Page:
Academic institutions play an important role in educating students prior to their entry into the humanitarian field, laying a foundation for further education and experience within it. In the international development courses that I’ve taken, I’ve gained a better understanding of the international institutions and powers in place as well as their strengths and weaknesses, which has allowed me to better understand the context in which the humanitarian sector is operated. For example, in a course offered by my school titled “Actors and Institutions”, I learned more about the presence of the UN within the current international climate. Through this education, I learned that the UN, along with many other international stakeholders, do not have as much power in governance as it is often made out to have. This has brought to my attention the fact that we live within an international anarchy, meaning that the world lacks any supreme authority or sovereign. This further means that international NGOs do not have a certain regulatory body to report to. This is important to me as I enter my career in the field of development as I now better understand the importance of a sound organizational structure as an organization, and the importance of practicing development without a heavy reliance on larger organizations such as the United Nations.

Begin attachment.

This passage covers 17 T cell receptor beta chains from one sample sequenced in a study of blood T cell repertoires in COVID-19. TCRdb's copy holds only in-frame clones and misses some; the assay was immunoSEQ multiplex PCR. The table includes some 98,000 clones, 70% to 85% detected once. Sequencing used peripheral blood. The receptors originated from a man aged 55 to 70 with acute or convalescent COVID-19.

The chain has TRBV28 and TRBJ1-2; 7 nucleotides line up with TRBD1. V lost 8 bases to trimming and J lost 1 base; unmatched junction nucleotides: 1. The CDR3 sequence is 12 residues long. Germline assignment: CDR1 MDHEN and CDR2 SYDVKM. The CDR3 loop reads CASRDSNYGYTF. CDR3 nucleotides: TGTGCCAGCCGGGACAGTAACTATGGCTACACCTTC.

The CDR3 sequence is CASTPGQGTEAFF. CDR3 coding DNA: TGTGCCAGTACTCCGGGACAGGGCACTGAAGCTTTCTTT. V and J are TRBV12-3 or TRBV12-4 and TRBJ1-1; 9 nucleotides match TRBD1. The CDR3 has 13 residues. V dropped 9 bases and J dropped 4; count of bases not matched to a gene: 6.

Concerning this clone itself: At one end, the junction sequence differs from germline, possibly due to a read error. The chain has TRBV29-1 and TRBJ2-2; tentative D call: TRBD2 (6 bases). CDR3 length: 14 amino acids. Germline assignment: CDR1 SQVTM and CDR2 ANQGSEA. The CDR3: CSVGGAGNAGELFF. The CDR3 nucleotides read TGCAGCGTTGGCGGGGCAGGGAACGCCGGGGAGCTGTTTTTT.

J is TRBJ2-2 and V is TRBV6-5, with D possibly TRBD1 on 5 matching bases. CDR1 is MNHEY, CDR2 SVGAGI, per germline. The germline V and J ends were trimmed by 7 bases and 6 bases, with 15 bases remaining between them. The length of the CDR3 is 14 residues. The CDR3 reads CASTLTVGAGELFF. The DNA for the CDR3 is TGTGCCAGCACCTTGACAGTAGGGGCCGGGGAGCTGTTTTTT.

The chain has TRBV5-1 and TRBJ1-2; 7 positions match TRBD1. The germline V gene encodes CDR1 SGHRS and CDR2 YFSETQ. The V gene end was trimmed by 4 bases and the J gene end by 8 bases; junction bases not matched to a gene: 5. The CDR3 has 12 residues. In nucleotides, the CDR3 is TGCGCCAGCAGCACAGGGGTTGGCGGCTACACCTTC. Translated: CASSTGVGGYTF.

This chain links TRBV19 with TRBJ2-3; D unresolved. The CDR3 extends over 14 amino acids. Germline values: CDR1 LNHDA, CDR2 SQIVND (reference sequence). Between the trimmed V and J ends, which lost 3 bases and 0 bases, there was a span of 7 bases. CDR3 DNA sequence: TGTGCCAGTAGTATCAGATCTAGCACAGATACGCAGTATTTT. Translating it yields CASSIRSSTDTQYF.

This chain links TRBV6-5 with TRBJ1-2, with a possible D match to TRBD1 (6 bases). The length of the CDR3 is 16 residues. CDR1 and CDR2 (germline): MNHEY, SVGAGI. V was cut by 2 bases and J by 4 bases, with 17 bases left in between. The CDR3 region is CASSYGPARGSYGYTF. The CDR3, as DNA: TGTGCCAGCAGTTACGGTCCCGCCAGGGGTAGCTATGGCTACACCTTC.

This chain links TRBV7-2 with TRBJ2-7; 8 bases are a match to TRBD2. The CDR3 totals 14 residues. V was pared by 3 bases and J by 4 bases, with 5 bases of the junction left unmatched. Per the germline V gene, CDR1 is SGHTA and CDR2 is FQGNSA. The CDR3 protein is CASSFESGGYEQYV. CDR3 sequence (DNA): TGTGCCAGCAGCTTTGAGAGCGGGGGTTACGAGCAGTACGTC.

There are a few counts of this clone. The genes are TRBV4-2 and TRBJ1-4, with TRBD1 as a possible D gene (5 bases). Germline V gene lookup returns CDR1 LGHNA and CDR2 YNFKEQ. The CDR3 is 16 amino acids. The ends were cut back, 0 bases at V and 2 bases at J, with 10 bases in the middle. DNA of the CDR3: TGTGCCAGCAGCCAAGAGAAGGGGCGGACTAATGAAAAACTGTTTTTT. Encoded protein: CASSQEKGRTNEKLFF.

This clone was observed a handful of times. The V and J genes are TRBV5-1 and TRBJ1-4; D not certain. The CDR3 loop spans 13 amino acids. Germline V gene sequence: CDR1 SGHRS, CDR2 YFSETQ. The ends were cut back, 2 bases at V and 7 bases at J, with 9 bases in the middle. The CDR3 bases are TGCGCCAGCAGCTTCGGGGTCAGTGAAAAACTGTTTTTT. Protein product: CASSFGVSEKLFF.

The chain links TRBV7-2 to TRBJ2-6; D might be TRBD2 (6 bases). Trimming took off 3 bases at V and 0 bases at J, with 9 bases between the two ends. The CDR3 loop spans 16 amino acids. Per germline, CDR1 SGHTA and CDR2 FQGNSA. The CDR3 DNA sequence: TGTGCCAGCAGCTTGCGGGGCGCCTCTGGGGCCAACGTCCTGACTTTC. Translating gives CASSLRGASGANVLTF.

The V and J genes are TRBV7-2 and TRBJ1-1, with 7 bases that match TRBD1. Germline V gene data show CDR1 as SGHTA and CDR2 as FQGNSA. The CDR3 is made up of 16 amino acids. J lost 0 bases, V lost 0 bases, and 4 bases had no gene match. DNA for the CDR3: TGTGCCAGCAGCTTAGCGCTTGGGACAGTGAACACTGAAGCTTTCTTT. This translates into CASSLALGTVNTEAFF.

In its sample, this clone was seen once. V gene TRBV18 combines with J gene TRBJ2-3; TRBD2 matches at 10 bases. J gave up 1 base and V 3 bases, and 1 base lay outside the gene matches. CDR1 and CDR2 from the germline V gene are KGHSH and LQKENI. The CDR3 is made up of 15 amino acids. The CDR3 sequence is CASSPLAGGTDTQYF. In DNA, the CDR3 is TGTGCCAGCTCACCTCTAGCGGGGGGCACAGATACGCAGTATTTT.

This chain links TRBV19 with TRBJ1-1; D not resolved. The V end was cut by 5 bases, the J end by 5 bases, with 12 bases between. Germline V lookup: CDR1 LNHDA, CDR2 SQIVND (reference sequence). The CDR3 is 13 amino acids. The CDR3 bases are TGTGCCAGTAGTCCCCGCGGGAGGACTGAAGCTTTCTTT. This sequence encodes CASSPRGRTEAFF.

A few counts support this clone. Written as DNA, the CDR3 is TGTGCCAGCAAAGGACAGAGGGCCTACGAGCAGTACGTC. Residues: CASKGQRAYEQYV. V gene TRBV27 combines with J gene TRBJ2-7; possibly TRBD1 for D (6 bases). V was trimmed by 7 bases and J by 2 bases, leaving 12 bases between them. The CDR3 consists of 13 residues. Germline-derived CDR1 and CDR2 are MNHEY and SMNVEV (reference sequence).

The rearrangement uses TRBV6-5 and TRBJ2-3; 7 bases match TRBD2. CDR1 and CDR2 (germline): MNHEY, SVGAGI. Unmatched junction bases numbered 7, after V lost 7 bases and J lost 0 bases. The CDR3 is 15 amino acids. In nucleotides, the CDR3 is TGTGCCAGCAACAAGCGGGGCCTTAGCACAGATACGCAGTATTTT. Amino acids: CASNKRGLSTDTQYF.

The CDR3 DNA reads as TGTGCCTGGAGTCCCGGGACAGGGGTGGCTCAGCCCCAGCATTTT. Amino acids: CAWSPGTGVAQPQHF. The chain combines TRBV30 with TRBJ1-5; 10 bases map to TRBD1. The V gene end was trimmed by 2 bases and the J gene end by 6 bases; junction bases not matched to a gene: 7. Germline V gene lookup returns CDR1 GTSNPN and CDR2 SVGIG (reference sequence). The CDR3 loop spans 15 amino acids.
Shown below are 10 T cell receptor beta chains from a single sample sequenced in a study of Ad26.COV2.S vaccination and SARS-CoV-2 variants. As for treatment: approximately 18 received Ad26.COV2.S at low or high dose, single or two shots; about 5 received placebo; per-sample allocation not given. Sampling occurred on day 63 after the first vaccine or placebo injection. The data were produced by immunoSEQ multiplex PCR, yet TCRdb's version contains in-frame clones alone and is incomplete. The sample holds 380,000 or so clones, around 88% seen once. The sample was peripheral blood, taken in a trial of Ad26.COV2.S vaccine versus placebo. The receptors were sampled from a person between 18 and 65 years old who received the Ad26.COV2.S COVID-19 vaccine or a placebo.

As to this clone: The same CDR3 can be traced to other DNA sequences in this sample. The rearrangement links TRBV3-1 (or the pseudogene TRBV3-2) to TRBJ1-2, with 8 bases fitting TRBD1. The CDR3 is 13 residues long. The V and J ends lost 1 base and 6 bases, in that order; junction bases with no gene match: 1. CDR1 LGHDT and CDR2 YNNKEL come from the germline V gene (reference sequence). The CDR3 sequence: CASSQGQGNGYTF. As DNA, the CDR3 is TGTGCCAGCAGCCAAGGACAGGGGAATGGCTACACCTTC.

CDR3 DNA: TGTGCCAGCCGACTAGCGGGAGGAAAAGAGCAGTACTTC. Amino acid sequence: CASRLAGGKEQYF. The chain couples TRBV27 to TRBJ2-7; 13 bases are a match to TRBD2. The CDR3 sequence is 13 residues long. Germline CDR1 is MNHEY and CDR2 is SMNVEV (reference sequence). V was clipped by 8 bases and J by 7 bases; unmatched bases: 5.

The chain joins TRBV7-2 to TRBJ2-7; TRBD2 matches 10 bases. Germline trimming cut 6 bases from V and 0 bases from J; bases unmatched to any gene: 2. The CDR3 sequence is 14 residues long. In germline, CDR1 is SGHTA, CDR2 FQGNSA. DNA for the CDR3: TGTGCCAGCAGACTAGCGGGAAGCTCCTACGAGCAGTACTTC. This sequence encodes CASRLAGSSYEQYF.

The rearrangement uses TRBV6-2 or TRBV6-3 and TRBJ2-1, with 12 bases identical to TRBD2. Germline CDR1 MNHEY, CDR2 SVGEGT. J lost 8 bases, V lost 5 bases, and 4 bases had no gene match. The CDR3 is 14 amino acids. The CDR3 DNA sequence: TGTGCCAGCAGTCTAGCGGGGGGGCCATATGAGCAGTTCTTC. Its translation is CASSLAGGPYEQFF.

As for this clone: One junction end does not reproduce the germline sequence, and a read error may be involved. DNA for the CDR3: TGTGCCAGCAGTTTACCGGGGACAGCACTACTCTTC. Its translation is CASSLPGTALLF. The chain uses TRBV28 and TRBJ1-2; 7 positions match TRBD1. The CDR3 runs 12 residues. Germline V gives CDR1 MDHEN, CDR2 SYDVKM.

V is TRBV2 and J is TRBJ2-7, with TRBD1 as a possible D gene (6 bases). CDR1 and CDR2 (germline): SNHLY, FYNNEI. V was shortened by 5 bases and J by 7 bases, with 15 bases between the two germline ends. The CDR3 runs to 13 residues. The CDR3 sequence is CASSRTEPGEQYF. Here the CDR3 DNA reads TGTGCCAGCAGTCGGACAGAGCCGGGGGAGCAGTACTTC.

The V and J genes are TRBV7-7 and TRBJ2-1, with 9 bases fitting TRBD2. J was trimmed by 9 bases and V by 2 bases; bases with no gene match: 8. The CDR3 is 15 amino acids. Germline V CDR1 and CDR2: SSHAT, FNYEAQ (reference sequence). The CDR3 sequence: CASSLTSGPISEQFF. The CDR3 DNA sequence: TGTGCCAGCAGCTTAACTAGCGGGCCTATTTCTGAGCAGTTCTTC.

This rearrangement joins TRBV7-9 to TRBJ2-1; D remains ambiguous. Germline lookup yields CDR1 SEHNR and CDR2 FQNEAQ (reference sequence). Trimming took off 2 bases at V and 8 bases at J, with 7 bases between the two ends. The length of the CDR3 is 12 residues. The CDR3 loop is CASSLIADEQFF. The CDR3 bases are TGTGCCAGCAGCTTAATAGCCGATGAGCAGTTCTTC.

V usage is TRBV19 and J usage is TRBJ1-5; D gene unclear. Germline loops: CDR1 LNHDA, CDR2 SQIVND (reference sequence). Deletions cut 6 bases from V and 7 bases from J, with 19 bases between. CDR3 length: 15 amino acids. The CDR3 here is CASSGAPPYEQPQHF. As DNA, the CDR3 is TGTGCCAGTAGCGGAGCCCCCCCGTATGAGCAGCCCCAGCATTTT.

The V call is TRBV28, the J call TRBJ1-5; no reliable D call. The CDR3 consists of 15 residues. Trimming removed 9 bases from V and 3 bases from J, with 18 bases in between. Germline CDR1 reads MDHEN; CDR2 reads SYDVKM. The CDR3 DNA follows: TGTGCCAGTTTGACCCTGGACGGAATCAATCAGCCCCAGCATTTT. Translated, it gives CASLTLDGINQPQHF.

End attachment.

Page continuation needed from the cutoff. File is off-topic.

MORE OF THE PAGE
Further, learning about different political and developmental theories allowed me to develop my critical thinking skills and view situations from a variety of perspectives. This acquisition of critical thinking skills can be attributed to the wide range of case studies I have read which have allowed me to examine situations from a variety of theoretical and cultural lenses. Therefore, my academic institution has allowed me to view development issues from economic, environmental, gender based, and many other perspectives that allow me to gain a better understanding of situations worldwide. This improved understanding will allow me to better assist in development efforts as I begin my career in the field. Colonialism is another large focus of many foundational development courses with a strong emphasis. It encourages students to be aware of this issue and to take an approach to development that doesn’t involve encouraging states to adapt in a form similar to the development of those of the west. The field encourages approaching aid from an intersectional perspective rather than a pro-capitalist and westernized perspective. It is for this reason that courses in disciplines such as anthropology are required for international development students as it provides individuals with a better understanding of the development of human cultures and societies. This allows students to have an in-depth knowledge of the importance of culture and society, and the impact that colonialism has had on this. Once again, this knowledge is incredibly valuable for those beginning careers in the field of development, as it provides students with a strong understanding of cultures and societies, which allows for greater cultural sensitivity, which will lead to a workplace that is productive and beneficial to as many recipients of developmental aid as possible.